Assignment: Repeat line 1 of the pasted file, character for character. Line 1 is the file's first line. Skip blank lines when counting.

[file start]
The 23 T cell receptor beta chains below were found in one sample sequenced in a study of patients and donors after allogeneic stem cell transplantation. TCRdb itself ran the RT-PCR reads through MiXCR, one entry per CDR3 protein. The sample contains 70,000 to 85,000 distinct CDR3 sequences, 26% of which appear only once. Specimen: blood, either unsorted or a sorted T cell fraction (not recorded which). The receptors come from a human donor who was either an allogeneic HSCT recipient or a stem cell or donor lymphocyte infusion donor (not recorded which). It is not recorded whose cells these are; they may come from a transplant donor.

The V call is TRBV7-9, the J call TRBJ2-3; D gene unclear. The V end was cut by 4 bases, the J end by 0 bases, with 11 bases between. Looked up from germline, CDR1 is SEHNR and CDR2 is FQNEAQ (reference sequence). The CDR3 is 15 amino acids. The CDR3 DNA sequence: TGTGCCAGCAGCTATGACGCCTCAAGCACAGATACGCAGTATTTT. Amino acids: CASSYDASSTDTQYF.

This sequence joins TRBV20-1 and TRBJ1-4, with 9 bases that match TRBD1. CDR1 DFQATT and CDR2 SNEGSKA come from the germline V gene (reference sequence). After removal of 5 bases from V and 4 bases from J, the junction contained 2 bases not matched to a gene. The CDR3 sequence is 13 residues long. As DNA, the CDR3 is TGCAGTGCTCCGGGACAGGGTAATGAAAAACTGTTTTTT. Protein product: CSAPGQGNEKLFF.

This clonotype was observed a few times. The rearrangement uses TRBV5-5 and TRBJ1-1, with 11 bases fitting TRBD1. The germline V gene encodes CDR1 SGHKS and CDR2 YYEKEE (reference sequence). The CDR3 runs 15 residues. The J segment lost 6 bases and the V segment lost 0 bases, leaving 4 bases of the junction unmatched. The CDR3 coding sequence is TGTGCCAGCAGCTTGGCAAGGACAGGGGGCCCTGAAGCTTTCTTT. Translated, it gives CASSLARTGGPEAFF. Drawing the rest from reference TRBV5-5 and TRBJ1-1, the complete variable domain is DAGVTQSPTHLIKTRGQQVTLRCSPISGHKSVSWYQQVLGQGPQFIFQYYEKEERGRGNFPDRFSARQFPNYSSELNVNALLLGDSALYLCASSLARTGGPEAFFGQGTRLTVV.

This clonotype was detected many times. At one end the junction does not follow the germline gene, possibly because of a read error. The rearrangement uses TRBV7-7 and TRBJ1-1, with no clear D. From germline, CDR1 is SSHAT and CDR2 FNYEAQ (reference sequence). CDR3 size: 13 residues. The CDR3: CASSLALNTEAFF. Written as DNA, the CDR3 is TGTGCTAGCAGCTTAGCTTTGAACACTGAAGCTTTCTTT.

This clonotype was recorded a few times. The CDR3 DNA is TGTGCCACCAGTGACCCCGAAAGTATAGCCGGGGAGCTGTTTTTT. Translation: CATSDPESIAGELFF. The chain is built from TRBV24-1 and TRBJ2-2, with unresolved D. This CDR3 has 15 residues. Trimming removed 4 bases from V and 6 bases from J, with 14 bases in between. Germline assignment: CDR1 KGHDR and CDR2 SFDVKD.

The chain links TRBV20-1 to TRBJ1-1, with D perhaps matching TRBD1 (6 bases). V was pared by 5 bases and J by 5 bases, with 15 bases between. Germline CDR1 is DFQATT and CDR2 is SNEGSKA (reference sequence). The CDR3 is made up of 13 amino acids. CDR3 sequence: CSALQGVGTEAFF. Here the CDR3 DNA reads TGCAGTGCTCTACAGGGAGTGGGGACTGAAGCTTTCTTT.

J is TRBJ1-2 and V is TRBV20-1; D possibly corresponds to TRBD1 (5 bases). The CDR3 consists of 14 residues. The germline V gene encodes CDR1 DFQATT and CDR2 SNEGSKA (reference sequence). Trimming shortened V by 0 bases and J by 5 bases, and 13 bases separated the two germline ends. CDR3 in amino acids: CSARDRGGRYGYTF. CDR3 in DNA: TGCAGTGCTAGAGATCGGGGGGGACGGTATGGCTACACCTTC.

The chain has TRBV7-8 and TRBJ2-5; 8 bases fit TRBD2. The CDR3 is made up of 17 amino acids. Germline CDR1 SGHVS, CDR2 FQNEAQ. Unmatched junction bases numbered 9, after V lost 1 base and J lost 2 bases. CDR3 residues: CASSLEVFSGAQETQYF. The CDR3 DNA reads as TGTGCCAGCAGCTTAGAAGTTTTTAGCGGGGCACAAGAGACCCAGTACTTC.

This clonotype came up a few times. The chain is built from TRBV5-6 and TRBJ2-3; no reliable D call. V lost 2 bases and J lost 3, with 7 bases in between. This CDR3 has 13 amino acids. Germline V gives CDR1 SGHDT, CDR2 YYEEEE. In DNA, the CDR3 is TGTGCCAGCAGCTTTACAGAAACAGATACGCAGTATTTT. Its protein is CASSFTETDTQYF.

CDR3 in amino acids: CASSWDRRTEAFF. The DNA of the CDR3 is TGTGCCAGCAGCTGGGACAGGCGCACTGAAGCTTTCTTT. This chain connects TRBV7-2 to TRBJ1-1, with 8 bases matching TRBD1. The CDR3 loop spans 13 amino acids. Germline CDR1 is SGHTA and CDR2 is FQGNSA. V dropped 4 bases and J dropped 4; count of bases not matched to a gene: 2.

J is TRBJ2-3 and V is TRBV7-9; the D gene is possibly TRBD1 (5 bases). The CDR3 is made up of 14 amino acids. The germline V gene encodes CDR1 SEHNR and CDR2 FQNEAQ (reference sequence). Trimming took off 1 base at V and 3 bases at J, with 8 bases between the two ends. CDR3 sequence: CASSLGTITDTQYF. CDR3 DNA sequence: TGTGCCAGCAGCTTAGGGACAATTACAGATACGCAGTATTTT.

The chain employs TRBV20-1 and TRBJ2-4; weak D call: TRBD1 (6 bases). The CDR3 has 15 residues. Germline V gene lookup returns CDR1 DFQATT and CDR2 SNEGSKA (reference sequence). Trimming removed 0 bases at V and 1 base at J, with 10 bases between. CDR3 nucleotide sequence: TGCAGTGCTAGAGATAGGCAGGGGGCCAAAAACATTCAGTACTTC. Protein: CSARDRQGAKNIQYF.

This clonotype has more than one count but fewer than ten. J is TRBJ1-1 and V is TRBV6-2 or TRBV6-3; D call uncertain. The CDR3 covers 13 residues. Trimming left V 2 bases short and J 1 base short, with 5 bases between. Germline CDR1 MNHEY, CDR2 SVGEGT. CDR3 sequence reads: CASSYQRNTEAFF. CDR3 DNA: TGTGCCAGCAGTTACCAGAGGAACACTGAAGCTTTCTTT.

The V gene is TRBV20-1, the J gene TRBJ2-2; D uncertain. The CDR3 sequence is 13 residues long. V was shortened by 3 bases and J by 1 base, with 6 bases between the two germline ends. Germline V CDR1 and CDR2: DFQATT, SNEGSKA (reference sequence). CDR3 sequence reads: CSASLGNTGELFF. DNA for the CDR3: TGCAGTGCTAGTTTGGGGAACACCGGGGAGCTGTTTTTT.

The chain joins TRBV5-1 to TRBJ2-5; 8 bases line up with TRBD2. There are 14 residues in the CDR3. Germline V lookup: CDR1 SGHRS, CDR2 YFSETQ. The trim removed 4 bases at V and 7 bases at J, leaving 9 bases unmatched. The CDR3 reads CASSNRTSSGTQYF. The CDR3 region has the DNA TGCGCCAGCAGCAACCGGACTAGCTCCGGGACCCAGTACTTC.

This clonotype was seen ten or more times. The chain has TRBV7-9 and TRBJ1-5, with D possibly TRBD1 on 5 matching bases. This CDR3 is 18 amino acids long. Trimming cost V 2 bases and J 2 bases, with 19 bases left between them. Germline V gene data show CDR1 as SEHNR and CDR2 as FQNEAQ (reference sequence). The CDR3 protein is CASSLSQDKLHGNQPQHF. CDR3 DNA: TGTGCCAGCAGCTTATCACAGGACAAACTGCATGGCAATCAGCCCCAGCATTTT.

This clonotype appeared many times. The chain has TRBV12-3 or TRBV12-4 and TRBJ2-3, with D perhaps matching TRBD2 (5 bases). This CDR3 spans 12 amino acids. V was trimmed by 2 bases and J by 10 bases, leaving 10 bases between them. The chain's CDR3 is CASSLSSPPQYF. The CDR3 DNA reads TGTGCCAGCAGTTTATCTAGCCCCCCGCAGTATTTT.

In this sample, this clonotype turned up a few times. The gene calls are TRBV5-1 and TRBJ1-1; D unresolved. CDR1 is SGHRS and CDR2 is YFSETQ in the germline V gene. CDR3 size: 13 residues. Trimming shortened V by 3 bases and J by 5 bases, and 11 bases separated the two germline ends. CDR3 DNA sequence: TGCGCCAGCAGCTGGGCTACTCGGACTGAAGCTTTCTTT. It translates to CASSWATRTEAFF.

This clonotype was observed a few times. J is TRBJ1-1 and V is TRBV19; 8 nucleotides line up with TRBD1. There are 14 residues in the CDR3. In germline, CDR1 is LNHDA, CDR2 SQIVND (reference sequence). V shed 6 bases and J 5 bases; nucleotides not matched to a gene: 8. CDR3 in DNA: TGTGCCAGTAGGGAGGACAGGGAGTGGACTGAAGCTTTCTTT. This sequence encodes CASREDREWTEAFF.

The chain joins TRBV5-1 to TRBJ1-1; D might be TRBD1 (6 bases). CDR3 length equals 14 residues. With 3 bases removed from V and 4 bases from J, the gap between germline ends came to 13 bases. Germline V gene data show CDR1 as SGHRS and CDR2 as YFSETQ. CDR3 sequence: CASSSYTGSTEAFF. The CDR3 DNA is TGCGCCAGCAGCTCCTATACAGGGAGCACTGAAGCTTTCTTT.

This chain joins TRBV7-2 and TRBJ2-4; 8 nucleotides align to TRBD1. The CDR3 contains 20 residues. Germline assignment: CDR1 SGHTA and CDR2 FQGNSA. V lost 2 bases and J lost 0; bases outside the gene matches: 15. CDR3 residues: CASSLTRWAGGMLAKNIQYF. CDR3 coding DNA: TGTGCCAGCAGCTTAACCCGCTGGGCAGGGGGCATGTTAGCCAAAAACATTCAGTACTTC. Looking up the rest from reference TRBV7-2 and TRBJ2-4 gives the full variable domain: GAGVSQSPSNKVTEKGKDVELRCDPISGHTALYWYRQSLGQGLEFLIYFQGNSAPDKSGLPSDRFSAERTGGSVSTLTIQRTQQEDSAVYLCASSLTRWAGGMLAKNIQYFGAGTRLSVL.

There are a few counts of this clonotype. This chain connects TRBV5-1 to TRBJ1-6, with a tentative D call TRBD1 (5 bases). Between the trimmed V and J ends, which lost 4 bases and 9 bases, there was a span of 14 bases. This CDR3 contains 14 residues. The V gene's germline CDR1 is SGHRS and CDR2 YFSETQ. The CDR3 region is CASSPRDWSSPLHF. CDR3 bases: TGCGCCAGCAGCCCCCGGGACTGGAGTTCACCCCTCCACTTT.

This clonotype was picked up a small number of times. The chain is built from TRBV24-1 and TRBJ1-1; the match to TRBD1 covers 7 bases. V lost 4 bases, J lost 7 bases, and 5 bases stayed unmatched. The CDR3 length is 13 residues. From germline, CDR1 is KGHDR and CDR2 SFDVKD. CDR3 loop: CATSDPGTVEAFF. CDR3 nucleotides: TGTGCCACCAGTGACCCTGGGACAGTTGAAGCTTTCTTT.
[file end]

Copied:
The 23 T cell receptor beta chains below were found in one sample sequenced in a study of patients and donors after allogeneic stem cell transplantation. TCRdb itself ran the RT-PCR reads through MiXCR, one entry per CDR3 protein. The sample contains 70,000 to 85,000 distinct CDR3 sequences, 26% of which appear only once. Specimen: blood, either unsorted or a sorted T cell fraction (not recorded which). The receptors come from a human donor who was either an allogeneic HSCT recipient or a stem cell or donor lymphocyte infusion donor (not recorded which). It is not recorded whose cells these are; they may come from a transplant donor.